Storytelling and narratives
Leave a comment

Lessons from Measuring Life in Photographs

In an interview last August, Beth Nicholls asked me: “How differently do you see the world through the lens of a camera?” I responded:

In The Art of Travel, Alain de Botton discusses the process of drawing while traveling. He remarks that drawing enables the traveler to see: to squint, to scrutinize, to look in a way that transcends the fleeting glimpse. Photography plays a similarly enabling role in my own life, even though it is more instantaneous than the process of drawing. I look through the viewfinder searching for beauty… or for surprise, incongruence, contradiction, conflict. The camera reminds me to look — to really look.

I embarked on a project to photograph life every day in 2012 as an attempt to do exactly that: to look closer, to squint, to be surprised. To find wonder. Inspired by T.S. Eliot’s J. Alfred Prufrock,who “measured out his life with coffee spoons”, Measuring Life in Photographs was born.

I was hoping that the practice of taking a photograph every day would make me a better photographer. Or that it would infuse some mindful presence into every day, no matter how unremarkable or bleak it may have looked outside the camera lens. And while this has been true, these have not been the most surprising lessons of the project so far.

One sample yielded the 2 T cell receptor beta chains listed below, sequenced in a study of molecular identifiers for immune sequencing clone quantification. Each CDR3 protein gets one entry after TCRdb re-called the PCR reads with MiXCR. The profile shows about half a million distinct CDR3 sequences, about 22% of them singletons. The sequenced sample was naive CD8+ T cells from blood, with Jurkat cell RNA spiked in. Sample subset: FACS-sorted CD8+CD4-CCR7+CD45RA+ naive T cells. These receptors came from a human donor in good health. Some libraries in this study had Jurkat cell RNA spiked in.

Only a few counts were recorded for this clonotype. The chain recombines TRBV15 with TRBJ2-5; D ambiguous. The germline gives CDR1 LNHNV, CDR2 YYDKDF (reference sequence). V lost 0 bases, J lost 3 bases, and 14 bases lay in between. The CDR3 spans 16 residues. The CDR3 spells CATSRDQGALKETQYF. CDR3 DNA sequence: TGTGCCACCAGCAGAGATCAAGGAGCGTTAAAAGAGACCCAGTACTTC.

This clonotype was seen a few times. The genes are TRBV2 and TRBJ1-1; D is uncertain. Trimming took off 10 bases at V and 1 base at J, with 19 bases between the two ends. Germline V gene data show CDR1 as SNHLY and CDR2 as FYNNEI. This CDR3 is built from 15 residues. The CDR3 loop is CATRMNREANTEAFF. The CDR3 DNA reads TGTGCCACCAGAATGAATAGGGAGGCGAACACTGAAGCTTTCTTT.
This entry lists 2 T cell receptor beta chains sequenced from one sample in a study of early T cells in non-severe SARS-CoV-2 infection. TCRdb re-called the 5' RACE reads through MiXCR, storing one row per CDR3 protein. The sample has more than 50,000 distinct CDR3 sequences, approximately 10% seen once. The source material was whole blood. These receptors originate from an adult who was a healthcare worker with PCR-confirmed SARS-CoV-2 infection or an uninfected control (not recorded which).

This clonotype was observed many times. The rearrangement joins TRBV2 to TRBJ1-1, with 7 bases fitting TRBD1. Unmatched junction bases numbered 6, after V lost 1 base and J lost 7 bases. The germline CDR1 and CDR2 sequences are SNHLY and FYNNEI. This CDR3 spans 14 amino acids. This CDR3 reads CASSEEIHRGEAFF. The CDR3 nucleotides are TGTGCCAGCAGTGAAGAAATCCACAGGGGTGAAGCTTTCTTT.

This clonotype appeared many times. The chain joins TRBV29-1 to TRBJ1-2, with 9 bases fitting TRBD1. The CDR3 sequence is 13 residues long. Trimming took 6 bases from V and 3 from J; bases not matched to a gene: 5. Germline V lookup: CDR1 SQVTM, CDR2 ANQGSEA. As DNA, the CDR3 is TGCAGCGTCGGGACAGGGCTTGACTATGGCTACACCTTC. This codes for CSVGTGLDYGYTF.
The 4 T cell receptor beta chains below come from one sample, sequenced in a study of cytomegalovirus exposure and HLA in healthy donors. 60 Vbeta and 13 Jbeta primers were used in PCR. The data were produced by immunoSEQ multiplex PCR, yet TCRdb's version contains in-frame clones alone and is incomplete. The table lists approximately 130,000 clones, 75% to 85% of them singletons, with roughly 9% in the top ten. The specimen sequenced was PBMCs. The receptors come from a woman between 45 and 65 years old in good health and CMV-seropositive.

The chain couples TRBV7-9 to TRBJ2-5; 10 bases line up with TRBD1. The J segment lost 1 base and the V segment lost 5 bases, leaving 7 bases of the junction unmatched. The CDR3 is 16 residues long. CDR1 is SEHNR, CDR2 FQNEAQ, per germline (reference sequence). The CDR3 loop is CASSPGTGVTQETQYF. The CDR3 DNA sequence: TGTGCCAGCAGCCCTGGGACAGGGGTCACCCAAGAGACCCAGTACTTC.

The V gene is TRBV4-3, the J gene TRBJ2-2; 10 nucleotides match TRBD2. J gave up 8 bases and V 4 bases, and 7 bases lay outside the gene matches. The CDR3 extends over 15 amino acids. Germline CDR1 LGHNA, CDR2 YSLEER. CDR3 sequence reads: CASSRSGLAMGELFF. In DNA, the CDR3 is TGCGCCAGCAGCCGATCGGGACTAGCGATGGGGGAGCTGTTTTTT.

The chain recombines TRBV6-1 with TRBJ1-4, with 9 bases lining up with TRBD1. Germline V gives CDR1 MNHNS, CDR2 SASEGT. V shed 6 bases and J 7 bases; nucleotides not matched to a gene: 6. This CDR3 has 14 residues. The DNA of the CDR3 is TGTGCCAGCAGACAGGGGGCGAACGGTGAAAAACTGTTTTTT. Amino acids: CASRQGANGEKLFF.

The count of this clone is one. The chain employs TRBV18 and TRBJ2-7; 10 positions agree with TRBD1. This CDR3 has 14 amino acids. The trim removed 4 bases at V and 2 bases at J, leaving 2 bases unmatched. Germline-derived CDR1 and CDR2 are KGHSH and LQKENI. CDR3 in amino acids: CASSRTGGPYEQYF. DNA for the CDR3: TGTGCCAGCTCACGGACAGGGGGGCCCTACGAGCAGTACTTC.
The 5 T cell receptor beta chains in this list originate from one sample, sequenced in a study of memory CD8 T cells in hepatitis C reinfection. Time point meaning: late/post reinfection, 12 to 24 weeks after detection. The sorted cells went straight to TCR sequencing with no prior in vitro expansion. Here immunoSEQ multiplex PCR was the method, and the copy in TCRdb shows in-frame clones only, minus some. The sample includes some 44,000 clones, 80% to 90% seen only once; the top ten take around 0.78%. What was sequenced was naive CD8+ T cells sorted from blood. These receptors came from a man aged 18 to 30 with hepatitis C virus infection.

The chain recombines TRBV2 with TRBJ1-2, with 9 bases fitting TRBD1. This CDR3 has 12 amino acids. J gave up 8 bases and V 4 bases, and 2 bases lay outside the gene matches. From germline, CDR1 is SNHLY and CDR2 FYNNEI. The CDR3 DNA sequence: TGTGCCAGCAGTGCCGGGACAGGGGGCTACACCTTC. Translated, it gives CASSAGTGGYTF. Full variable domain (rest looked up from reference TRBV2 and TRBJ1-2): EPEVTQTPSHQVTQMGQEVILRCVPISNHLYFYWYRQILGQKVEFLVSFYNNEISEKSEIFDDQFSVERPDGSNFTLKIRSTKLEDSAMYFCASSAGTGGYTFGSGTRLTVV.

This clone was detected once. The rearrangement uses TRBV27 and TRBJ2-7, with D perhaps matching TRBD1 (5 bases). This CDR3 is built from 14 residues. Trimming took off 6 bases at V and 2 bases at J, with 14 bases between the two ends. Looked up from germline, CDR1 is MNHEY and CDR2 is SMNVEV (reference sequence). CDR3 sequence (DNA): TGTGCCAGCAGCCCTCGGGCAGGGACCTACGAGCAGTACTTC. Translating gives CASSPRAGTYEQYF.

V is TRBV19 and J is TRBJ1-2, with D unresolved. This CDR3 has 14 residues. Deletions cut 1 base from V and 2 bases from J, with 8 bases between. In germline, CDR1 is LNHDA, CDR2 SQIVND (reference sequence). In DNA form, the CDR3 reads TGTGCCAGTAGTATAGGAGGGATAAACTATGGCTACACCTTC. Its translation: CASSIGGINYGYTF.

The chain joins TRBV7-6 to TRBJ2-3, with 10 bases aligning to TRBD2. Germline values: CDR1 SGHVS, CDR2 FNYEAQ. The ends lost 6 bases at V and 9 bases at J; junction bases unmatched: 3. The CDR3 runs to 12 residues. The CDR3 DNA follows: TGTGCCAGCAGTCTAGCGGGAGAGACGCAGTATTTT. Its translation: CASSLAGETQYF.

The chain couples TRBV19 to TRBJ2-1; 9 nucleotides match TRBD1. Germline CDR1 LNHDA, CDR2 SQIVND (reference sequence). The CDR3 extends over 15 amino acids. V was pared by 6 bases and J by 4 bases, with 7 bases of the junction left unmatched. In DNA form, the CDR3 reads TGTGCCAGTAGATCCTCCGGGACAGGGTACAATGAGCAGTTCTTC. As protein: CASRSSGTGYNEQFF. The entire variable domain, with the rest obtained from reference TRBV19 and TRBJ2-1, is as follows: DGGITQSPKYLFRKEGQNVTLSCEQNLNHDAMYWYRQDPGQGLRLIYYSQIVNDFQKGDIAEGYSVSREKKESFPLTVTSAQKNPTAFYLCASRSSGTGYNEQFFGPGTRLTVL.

Measuring Life in Photographs has made me acutely aware of the passage of time. One photograph per day, at a total of 365+1 for 2012. By January 11, 2012, I had already taken 366 photographs, but flooding the universe with images was not my idea of curation. So I cropped and frowned at angles that were not quite sharp enough and squirmed at not-quite-there composition and selected one photo per day because, if there needs to be a point, this would be part of it: to sieve through the flood, to choose how to remember.

Initially, I captioned each photo with the day to which it corresponded. Day 25: fizzling Coca Cola on a flight. Day 49: “Whatever you do, I will love you”. Day 68. And then an insightful commenter asked: “Why the numbered days?” and I decided that measuring life in photographs did not require a sequential naming of time. So on this day, do-not-ask-me-which-number-it-was, I stopped counting.

In another sense, though, the acute awareness does not fade. Because of this project, I now know things like “today is the 111th day of the year.” I start thinking of the year in sections and portions, and measuring my life against them. I look back on the photographs and think: Is this what I wanted the year to look like? Are these the hues I expected?

I find a lot of hearts when I look back on these 111 days: 10 of them, to be exact. I see ballet flats on three continents: 6 instances of them. Mail, letters, envelopes: 7 photographs. Self-portraits, mostly foggy and obscured: 10. My collarbones make a surprising number of appearances too, particularly given how much time they spend  concealed under pashminas in my neck of the woods.